An interesting local history document shows photographs of the wreck event as the Magdapur sinks with her back broken, and some of the rescued lascars with locals: http://thebertonandeastbridge.onesuffolk.net/assets/History-Photos/S.S.-Magdapur-sunk-off-Sizewell.doc .

The number of lascars working aboard British ships means that their involvement in shipwreck events worldwide and in English waters is significant, particularly in the first half of the 20th century: both in peace (Mahratta I, 1909) and war (Sir Francis, June 1917; Medina, April 1917; Rewa, January 1918). Even in this early period of the ‘Phoney War’, the war was all too real and touched lives around the world.

No.40: Mahratta I

Jute, Jam and Journalism

Following my call in a recent edition for ‘challenges’ I was asked to investigate what wrecks we might have in the jute trade for Dundee. So here’s the answer: Dundee was famous not only for jute, but for jam (well, marmalade!) and journalism, including those august publications, the Beano and the Dandy. So here are some jute ships which got into a jam, and I shall quote some journalism!

We have seven wrecks that were bound from Calcutta to Dundee with a cargo explicitly described as jute, or including jute, exactly half of our jute wrecks, as other consignments were bound for London and Liverpool. Some may have discharged their other cargoes from the East Indies in London, before sailing on to Dundee with the jute, as the Mahratta was intended to do (I shall talk more about her in a minute). Our earliest jute wreck, the clipper James Baines, was being unloaded in the Huskisson Dock in Liverpool in 1858 when she caught fire, a fate echoed by our last known jute wreck, the Falcon, in 1926. There was a certain inevitability about it: her cargo was jute and matches, a combustible combination if ever there was one.

The time span of the wrecks bound for Dundee with jute parallels that of the heyday of the jute trade, from the late 19th century to the early 1920s, by which time the industry was already in decline. The earliest Dundee-bound wreck was in 1884 on the coast of Northumberland, followed by the Bay of Panama, driven ashore in a snowstorm in 1891 along with three other ships nearby.

The most famous was the Mahratta I, which struck the Goodwin Sands in 1909, her fame heightened by the fact that her namesake, the Mahratta II, struck a mile to the north-east in 1939. Mahratta I shows a wide range of human response to shipwreck: she had a number of passengers on board, some of whom were phlegmatic, and some not. One woman refused to leave the ship until she absolutely had to, when the ship was beginning to break up, objecting to the Customs intending to enforce the quarantining of her pet dog even under the circumstances.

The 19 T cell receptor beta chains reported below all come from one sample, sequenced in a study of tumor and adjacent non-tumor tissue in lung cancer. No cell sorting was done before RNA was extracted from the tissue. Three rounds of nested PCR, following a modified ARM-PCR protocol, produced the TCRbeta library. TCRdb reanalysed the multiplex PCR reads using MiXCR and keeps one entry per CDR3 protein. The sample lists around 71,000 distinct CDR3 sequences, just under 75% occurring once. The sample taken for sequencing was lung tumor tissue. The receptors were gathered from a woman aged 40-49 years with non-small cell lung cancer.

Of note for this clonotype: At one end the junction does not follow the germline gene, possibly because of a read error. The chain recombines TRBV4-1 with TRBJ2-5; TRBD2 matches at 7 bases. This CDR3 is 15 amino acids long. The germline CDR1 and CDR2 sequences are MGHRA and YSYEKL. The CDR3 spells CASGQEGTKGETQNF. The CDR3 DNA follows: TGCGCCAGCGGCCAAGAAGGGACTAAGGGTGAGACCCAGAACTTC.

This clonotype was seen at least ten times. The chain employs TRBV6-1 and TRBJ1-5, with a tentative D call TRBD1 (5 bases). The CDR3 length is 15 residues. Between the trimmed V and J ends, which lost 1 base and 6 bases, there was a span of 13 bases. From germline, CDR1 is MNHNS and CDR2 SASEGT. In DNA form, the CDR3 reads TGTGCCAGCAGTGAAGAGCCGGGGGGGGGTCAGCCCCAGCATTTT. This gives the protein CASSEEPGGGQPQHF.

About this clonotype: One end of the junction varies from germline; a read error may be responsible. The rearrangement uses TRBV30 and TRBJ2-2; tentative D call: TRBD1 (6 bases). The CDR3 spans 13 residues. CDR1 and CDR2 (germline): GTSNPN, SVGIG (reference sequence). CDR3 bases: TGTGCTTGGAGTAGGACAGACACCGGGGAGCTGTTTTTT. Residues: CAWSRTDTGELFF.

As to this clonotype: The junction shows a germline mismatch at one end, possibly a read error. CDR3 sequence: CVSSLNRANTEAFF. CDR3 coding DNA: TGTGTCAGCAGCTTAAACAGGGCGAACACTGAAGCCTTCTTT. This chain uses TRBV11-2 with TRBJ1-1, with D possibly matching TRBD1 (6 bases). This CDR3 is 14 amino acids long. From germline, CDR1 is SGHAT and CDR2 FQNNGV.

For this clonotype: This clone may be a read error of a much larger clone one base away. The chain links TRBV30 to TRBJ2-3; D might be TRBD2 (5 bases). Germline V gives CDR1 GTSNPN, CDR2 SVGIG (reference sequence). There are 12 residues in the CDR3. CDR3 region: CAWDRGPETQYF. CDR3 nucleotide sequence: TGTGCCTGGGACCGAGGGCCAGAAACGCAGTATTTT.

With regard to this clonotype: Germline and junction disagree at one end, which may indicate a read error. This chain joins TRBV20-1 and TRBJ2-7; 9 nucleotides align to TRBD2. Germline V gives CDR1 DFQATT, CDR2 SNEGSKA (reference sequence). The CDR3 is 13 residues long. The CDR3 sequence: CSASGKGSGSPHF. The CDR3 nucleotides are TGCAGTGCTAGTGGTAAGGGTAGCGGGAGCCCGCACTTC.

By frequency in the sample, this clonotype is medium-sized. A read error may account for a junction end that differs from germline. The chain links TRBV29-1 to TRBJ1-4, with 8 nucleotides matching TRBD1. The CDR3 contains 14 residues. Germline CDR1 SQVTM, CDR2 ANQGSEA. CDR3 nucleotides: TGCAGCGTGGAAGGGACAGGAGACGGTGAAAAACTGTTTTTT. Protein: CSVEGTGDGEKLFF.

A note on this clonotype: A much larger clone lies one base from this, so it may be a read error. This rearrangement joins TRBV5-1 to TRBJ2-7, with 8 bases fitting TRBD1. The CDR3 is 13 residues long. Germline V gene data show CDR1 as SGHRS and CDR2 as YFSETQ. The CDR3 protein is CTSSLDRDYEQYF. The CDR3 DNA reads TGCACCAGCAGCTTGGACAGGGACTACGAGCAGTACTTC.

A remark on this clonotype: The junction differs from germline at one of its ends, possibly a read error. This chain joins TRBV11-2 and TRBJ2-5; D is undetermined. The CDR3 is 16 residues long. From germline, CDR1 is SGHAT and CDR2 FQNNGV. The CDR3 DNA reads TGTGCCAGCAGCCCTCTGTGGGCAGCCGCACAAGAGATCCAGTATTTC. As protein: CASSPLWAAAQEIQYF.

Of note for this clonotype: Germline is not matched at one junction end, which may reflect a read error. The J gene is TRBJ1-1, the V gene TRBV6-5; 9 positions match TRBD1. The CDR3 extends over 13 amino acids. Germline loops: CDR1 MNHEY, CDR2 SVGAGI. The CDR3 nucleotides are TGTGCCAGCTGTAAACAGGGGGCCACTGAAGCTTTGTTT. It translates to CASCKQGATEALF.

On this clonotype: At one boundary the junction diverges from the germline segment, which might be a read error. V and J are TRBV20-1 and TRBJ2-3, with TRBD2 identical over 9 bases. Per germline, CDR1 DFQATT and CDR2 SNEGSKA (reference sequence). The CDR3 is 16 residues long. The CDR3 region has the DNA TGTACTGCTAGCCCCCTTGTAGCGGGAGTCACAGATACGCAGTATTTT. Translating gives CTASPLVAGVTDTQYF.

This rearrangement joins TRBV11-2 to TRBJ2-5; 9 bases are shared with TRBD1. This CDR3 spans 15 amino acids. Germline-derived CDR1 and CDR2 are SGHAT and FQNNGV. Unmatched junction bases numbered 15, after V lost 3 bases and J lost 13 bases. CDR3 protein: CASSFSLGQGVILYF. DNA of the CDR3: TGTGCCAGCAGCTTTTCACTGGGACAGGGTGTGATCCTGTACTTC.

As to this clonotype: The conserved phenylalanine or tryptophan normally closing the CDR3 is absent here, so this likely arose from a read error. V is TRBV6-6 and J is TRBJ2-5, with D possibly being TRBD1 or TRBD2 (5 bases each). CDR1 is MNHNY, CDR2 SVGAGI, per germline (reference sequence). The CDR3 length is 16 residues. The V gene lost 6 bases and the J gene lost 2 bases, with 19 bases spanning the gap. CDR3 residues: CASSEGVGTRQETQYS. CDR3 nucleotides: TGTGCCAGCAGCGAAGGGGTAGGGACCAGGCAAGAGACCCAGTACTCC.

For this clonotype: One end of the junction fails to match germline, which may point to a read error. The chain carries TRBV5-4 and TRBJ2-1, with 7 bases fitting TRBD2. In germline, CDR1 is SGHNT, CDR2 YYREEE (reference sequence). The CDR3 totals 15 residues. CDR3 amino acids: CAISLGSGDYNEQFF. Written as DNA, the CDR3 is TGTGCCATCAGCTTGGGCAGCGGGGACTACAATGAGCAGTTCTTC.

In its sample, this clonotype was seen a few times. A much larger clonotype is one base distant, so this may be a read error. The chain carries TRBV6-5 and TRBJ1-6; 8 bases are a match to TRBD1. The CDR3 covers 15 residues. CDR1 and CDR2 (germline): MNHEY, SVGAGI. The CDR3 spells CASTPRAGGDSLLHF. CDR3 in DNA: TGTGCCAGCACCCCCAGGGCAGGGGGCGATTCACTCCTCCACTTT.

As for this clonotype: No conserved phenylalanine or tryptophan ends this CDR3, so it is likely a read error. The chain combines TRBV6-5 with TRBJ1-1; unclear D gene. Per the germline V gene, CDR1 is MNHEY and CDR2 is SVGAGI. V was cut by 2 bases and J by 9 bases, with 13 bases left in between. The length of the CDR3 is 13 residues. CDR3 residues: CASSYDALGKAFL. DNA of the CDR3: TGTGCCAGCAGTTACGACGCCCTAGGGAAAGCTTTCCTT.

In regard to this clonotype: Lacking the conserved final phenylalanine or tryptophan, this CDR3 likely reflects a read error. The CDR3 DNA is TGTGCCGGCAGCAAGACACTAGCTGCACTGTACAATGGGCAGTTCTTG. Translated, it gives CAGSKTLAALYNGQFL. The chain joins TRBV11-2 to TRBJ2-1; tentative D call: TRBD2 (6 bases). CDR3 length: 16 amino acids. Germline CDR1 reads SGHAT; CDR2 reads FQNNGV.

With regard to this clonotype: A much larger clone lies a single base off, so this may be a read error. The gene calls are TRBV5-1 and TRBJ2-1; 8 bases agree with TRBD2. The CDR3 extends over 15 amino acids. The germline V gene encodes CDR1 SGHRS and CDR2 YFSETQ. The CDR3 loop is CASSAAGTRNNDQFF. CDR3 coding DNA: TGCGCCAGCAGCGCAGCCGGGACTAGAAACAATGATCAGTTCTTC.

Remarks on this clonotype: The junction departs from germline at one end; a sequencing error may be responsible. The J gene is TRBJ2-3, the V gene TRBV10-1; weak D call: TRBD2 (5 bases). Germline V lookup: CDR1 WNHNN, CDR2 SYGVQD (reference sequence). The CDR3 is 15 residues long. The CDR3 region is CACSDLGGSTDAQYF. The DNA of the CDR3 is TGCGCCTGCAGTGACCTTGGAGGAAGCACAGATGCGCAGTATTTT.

Sadly, after going aground on the Goodwins, the chief engineer committed suicide in his cabin, the sole casualty of this wreck, in which a 90-strong crew, the majority lascar sailors from India, and all the passengers, were saved. Likewise all the salvors, about 100 local boatmen pressed into saving as much of the cargo as possible, were themselves saved. As the salvage proceeded, the ship began to break up, and only 289 bales of jute were taken out of the wreck, out of a cargo of 10,000 tons that also included tea, coffee, rice, iron, gum, and rubber. Much of the jute is said to remain on board what is now a well scattered wreck.

One of the engineers provided a rational but vivid description of the ship’s disintegration, as reported in the Times of 12 April 1909:

‘The vessel was in charge of a Trinity pilot when she struck. Efforts were made to get her off under her own steam, but these failed, and tug services were accepted. Within a short time of the stranding water entered the liner and the main shaft was badly bent. The ship strained severely, and there was a continual grinding and snapping as plates sheered and buckled and heavy iron rivets broke away by dozens. The crew were put to work assisting the boatmen in salving the tea and throwing the jute overboard in order to lighten the vessel, but only about 200 tons had been got out when the Mahratta broke in two. Before this we had been working over our knees in water in the engine room. The ship parted with great suddenness at about 8 o’clock. The noise was like a cannon shot, followed by rending and tearing. The liner broke amidships, across the bunkers and the saloon. There was a great rush for the boats immediately by the labourers who had been assisting to jettison the cargo. One man was so scared that he caught hold of me round the body, and I had a difficulty to get clear from him.’

I hope that’s a good answer to the question, and please do keep coming with more!